Previous studies in temperate high income regions of the world have looked at the potential of urban trees to offset CO2 at multiple scales. In the US, national-level carbon storage and sequestration by urban trees was evaluated [26], as well as state level urban forest carbon sequestration [18]. Other authors have reported city-scale carbon sequestration by urban forests and public trees in several US and Chinese cities [16,19,27,28,29]. More recently, C storage and sequestration by urban trees in European cities such as Barcelona, Bolzano, Rome, and elsewhere are increasingly being studied [17,30,31,32]. A study much closer to Medellin estimated average carbon stocks per tree for Bogota, Colombia’s public urban forests [9].
Some studies have also investigated management, maintenance, and socio-ecological dynamics and the interaction between urban tree carbon sequestration and emissions [20,27,33]. Another body of research is exploring if the use of trees is indeed an effective policy and activity to mitigate local CO2 emissions [14,16,17,28,34,35]. In terms of policy effectiveness, studies in the United States have documented that local level reforestation of degraded peri-urban areas can cost effectively be used to improve air quality while providing other co-benefits, such as CO2 sequestration and wildlife habitat [36].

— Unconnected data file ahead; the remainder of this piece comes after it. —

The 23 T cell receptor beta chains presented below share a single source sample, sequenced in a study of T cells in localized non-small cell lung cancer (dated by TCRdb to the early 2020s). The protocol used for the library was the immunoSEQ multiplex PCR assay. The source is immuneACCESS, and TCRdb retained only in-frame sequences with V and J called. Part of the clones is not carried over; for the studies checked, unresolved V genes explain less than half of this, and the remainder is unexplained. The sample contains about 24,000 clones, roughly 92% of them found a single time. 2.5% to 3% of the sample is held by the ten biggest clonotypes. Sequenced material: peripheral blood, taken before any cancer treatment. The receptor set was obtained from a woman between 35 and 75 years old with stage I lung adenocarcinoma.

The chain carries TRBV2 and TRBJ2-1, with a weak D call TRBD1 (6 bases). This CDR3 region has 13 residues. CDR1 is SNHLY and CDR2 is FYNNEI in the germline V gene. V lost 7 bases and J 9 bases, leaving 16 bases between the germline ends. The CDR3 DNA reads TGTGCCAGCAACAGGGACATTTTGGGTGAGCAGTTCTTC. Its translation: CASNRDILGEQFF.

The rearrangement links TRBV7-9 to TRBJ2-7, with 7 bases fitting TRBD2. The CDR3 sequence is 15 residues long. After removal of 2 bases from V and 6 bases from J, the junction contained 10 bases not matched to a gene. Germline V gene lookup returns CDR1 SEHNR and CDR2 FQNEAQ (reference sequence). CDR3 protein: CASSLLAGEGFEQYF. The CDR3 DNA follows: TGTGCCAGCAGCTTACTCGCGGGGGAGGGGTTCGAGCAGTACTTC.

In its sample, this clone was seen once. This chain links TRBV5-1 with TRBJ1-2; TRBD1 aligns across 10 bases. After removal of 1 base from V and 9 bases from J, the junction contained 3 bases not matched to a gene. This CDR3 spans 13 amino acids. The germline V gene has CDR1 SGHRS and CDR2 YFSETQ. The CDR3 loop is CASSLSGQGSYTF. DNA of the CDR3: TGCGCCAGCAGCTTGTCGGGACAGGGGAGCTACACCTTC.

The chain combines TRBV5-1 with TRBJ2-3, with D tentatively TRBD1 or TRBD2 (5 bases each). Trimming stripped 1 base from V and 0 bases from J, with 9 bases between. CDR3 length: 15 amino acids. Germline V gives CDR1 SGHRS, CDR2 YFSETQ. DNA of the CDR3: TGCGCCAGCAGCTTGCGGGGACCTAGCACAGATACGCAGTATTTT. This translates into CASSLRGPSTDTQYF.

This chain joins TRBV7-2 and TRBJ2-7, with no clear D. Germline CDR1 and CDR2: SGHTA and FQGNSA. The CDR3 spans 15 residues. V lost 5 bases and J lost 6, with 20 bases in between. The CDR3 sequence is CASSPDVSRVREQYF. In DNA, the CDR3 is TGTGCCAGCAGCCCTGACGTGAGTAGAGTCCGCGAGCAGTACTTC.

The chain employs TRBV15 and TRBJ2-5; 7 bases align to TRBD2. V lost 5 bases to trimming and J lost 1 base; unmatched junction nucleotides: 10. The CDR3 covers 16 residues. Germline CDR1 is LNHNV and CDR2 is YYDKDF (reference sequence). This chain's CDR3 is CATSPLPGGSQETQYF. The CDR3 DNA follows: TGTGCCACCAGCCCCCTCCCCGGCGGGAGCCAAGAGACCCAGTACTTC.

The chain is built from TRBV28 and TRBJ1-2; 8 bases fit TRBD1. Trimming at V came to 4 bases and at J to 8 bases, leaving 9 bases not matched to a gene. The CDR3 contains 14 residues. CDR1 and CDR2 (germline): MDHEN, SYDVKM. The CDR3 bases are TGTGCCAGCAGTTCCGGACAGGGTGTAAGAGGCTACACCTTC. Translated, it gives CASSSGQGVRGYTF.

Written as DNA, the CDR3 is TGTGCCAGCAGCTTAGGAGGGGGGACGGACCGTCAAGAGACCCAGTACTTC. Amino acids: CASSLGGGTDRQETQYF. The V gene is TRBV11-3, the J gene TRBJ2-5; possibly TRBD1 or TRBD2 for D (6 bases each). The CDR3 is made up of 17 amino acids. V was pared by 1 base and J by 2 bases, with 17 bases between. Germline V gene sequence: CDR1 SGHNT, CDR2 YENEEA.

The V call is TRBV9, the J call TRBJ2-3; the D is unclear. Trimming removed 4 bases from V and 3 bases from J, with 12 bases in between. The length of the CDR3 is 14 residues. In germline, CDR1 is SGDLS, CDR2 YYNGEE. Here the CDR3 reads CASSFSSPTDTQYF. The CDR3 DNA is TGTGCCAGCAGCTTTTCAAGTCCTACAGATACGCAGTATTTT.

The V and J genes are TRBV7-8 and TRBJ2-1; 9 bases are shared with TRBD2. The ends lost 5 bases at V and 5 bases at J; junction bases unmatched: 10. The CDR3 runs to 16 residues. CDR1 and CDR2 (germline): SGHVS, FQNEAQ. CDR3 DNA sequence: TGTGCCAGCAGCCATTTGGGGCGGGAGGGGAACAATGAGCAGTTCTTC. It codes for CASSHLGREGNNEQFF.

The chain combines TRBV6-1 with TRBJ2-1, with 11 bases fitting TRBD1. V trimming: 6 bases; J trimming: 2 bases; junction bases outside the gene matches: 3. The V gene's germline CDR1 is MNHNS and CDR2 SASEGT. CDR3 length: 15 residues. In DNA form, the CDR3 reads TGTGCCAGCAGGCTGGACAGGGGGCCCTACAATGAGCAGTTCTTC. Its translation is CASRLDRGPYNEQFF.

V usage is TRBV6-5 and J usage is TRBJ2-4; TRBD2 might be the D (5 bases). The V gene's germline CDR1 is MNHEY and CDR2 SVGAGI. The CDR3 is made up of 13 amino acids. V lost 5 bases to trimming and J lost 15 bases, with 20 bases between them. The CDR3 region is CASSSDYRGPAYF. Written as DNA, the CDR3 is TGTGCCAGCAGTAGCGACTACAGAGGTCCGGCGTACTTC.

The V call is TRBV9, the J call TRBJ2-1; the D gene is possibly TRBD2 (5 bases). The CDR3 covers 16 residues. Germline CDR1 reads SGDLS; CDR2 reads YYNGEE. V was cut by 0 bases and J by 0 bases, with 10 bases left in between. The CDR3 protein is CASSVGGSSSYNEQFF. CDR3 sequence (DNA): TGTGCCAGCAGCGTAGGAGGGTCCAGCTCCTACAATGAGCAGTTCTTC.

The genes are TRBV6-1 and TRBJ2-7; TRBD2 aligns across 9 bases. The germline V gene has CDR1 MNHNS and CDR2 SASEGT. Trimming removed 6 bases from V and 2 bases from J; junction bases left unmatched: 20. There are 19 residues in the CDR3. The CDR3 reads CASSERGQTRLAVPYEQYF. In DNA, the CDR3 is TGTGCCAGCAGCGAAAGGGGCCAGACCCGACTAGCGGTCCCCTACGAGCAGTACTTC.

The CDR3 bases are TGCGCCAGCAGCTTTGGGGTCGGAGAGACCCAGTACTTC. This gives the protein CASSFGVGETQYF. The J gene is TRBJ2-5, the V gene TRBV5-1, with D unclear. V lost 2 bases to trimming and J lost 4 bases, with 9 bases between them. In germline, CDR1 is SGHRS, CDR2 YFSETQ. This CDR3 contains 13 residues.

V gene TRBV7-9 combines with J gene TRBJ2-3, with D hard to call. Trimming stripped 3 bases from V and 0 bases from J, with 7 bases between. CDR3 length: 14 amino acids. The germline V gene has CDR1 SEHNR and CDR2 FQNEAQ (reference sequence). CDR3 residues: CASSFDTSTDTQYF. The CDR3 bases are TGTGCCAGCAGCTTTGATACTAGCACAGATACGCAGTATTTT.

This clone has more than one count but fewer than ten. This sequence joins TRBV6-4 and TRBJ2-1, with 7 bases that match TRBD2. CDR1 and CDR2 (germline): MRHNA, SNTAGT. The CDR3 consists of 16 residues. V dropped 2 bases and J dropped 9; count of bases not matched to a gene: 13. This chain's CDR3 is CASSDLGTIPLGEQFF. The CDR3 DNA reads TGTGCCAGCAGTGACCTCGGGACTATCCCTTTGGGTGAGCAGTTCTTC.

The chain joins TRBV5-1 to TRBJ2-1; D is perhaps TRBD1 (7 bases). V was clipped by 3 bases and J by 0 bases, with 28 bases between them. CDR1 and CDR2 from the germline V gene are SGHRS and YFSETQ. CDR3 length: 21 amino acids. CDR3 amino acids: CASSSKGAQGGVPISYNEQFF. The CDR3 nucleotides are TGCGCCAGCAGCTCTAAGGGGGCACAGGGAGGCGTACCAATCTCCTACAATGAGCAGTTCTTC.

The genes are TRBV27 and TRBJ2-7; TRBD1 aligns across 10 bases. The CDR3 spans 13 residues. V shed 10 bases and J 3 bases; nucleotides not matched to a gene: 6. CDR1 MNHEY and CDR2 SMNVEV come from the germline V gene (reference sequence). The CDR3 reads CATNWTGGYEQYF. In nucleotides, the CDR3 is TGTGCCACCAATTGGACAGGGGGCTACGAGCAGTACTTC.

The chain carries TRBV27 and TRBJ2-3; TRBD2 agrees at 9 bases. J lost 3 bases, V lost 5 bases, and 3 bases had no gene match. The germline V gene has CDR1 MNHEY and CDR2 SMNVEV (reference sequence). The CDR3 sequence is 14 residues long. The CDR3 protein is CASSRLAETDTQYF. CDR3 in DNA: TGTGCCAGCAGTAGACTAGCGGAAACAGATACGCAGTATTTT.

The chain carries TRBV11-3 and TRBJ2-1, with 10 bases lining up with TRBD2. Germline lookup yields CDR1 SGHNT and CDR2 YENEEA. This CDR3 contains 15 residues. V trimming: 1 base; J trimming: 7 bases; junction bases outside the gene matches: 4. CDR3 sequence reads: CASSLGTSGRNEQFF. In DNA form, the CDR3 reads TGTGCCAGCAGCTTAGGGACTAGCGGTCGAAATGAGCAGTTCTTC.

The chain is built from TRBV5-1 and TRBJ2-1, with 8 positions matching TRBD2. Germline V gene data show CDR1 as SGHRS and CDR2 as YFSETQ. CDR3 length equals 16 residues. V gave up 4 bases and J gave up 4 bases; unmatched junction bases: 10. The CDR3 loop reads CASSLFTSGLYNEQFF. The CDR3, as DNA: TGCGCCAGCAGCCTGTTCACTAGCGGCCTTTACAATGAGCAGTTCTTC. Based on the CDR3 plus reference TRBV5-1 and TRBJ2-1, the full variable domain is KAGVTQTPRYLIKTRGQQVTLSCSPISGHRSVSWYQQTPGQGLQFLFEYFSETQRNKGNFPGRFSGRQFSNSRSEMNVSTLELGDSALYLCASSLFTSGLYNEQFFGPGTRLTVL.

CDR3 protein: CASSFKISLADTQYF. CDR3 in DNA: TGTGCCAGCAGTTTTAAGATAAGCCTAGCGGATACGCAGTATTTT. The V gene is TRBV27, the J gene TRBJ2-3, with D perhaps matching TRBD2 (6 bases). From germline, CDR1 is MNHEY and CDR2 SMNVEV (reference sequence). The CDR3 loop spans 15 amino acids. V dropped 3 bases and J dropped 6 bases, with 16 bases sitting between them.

Another study found that urban tree plantings “may be cost-effective” in certain locations in the US [15]. However, a different study found that urban forest management was “moderately” effective as a mitigation strategy in two cities in Florida, USA, relative to other reduction strategies [14]. Similarly, studies in Europe raise awareness to the fact that different urban tree and vegetation carbon calculation methods, such as the choice of allometric equations, carbon estimation models, resolution of geospatial data, and reporting of different carbon pools (i.e., above ground versus below ground carbon pools) will yield very different C sequestration results [17,32].